In any circumstance of birth injury it is necessary to find a liable party. This process can be very difficult when the harm from the injury does not manifest immediately, or in cases where the harmful effect is subtle. This is often the case when the fetus suffered harm from toxins present in the womb. Toxic torts are an incredibly complex issue. The following is only a brief summation of the major elements. The first issue is discovering exactly what toxins were present in the womb and identifying any potential defendants. The second issue is proving that the toxins were capable of causing the alleged harm, and that they were in fact the cause of the harm. The third issue is proving that the defendant was directly responsible for the presence of those toxins, and that the harm was a foreseeable result of such. Generally speaking, proving causation in this context requires a tremendous amount of highly credible scientific evidence.

    Birth injury suits can also be brought against parties whose intentional or negligent behavior caused the injury. A person who batters a woman and consequently hurts a fetus can be liable for resulting injury. A negligent driver who causes an auto accident can also be found liable for birth injuries. In either of these cases a plaintiff must prove causation. In the case of intentional torts, like battery, causation is somewhat easier to prove. Where an actor is merely negligent, like causing an auto accident, proving causation can be more difficult. The difficulty of proving causation is dependent on the proximity of the link between the birth injury and the accident.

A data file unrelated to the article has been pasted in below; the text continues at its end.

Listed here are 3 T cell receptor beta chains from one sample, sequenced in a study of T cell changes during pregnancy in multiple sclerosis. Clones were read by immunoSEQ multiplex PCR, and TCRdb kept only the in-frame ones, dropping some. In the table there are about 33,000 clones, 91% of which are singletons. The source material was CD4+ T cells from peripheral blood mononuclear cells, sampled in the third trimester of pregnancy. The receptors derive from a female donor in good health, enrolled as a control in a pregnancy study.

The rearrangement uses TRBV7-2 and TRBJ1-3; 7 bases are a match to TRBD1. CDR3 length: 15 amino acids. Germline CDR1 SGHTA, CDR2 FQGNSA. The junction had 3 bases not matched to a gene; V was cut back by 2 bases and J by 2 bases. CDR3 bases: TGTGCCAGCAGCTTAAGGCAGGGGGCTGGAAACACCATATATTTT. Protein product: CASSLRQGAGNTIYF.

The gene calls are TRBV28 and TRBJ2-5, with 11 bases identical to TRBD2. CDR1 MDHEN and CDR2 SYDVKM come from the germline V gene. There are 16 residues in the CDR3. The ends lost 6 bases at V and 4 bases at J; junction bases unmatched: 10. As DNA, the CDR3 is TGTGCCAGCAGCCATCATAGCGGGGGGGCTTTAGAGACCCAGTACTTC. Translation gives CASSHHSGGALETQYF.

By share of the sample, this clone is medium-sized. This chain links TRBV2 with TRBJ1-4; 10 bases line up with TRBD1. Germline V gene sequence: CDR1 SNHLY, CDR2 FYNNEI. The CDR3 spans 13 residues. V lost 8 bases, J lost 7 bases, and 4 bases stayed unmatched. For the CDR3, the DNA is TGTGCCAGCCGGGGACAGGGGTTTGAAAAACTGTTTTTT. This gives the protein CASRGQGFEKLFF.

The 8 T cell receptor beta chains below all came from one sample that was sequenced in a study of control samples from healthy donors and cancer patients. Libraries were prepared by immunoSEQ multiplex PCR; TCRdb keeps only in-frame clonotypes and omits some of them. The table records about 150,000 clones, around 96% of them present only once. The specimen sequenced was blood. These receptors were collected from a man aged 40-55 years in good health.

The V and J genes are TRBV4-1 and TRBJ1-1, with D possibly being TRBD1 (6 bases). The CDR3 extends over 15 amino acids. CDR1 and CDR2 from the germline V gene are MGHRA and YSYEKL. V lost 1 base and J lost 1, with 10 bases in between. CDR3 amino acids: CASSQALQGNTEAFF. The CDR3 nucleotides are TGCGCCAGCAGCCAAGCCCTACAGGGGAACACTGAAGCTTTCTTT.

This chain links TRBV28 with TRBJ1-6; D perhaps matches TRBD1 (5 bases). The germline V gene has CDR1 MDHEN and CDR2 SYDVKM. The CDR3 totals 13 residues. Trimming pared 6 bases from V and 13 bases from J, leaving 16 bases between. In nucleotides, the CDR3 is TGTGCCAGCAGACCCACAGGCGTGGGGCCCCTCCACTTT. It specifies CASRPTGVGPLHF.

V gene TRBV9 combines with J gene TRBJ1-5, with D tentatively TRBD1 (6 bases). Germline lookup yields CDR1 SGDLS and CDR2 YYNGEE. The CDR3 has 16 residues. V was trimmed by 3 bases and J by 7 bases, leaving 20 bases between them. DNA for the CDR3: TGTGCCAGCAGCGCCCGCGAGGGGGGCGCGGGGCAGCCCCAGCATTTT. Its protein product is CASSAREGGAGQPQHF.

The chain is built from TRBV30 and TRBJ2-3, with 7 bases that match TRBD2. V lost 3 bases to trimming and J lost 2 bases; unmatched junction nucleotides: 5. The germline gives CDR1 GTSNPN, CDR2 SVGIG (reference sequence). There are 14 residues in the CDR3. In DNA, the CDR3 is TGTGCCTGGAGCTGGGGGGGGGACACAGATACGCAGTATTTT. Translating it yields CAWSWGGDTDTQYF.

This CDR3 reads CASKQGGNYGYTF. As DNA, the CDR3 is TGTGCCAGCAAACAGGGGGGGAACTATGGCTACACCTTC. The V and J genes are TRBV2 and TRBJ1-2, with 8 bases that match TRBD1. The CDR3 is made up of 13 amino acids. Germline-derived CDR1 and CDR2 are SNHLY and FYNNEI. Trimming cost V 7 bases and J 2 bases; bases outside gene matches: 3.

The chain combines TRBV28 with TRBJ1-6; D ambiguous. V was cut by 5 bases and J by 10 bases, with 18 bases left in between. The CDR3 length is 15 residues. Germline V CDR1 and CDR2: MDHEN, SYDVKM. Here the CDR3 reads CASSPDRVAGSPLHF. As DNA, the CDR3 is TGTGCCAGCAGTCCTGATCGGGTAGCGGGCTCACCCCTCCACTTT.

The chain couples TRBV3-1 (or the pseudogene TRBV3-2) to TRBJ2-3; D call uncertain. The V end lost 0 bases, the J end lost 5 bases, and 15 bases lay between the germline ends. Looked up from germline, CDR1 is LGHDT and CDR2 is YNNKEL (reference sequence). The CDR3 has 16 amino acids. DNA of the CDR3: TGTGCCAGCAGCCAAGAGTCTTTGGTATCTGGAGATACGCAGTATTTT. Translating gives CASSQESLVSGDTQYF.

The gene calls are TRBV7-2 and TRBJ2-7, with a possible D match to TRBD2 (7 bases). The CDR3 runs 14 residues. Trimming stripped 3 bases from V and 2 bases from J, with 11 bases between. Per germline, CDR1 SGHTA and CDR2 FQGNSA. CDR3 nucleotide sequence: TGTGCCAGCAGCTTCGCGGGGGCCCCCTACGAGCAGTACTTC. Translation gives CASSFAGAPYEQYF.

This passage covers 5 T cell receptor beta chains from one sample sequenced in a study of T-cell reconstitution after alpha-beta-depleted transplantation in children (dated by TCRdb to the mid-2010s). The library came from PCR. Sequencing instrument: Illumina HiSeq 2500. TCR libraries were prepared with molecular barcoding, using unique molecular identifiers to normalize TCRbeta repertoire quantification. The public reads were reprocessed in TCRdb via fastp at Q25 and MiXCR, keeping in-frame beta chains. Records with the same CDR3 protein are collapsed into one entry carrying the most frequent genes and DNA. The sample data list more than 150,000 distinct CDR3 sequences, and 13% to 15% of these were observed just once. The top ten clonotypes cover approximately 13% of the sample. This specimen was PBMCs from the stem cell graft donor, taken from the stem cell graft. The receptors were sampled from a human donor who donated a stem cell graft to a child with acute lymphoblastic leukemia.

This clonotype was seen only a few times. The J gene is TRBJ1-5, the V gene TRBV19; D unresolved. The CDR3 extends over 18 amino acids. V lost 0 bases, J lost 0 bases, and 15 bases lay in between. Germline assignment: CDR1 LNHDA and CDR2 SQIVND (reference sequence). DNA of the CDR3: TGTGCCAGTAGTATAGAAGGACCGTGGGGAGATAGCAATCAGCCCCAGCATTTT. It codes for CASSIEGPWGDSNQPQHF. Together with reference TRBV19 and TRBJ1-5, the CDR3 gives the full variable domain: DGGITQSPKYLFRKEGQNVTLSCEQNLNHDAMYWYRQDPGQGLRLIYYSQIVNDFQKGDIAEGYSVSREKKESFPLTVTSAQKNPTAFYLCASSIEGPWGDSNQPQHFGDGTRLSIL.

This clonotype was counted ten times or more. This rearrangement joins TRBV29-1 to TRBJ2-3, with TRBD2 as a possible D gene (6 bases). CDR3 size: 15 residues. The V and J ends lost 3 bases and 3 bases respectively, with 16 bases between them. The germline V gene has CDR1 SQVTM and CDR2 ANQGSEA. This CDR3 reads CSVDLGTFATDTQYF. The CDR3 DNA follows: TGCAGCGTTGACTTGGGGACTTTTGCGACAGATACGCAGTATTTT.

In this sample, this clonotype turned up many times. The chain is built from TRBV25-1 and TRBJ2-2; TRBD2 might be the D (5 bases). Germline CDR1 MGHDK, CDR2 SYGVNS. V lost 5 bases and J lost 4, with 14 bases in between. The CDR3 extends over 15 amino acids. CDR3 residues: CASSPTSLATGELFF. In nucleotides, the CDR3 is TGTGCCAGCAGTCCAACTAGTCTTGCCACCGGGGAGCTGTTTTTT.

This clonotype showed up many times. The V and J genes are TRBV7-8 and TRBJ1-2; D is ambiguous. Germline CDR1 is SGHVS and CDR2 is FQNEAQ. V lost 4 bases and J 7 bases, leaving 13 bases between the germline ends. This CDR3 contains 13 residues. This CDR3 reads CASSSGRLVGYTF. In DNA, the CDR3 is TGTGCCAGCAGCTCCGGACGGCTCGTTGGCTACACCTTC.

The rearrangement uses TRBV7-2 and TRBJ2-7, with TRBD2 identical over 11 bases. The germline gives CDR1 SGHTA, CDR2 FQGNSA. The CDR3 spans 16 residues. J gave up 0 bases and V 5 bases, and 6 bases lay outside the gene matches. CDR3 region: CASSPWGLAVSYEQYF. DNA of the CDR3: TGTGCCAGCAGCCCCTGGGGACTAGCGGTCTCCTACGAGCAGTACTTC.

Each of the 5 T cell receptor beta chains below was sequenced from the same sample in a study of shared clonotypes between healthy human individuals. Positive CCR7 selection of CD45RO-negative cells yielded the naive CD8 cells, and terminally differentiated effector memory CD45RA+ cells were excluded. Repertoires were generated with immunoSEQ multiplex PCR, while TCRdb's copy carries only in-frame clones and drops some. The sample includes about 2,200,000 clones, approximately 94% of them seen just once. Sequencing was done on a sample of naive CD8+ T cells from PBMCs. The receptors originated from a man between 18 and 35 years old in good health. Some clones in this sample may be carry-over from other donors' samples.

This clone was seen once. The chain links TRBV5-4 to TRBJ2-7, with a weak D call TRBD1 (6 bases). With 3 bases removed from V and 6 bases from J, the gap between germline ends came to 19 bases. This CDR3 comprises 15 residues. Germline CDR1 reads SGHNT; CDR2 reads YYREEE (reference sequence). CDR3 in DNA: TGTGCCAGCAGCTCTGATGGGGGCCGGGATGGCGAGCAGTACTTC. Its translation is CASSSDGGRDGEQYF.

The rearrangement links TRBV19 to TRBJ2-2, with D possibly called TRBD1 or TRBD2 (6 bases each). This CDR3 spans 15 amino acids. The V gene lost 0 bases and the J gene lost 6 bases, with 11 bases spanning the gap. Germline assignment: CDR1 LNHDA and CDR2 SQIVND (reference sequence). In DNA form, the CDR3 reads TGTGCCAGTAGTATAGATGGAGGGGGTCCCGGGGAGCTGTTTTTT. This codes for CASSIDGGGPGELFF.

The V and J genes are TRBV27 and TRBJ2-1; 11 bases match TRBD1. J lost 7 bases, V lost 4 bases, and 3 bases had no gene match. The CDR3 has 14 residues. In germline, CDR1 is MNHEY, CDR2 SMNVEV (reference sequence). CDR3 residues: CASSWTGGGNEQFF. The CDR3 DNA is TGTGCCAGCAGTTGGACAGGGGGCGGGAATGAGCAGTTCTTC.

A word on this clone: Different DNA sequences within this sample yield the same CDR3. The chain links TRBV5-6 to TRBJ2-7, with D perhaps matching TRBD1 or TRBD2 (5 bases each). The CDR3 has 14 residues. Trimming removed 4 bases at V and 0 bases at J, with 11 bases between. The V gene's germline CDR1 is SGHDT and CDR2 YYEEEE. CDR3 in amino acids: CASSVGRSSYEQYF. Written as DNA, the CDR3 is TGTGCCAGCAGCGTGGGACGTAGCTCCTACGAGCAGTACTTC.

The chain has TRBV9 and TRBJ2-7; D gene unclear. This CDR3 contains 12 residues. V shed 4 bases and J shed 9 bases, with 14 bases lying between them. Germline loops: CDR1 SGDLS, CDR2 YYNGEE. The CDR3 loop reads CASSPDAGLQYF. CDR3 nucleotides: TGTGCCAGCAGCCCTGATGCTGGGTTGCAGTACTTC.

Medical malpractice is a specific form of negligent behavior that can give rise to birth injuries. A doctor is negligent when they fail to act reasonably in providing care to their patients. Providing reasonable care in the medical field includes fully informing their patients about the risks and alternatives to medical treatment, and abiding by the standards and customs of their practice. Generally speaking, a doctor has failed to fully inform a patient when:

    1) the doctor has omitted information about a risk of harm, and
    2) having such information would have caused the patient to choose differently, and
    3) the undisclosed harm actually occurs.

    A medical care professional may also be liable if they deviate from custom and such deviation causes harm. A plaintiff who pursues this cause of action must prove custom by affirmative evidence of such. A plaintiff must also show that the harm actually resulted from the deviation. The failure of a doctor to achieve the best results or unsuccessful treatments are not grounds for a negligence action without first proving deviation. Even if there is evidence of possible alternative treatments, it is not negligence if the actual treatment was not a deviation from custom. Doctors are generally bound by customary medical practices, and they are said to have all the knowledge and skill held by members of the profession. Thus a doctor may not defend themselves by claiming ignorance of custom.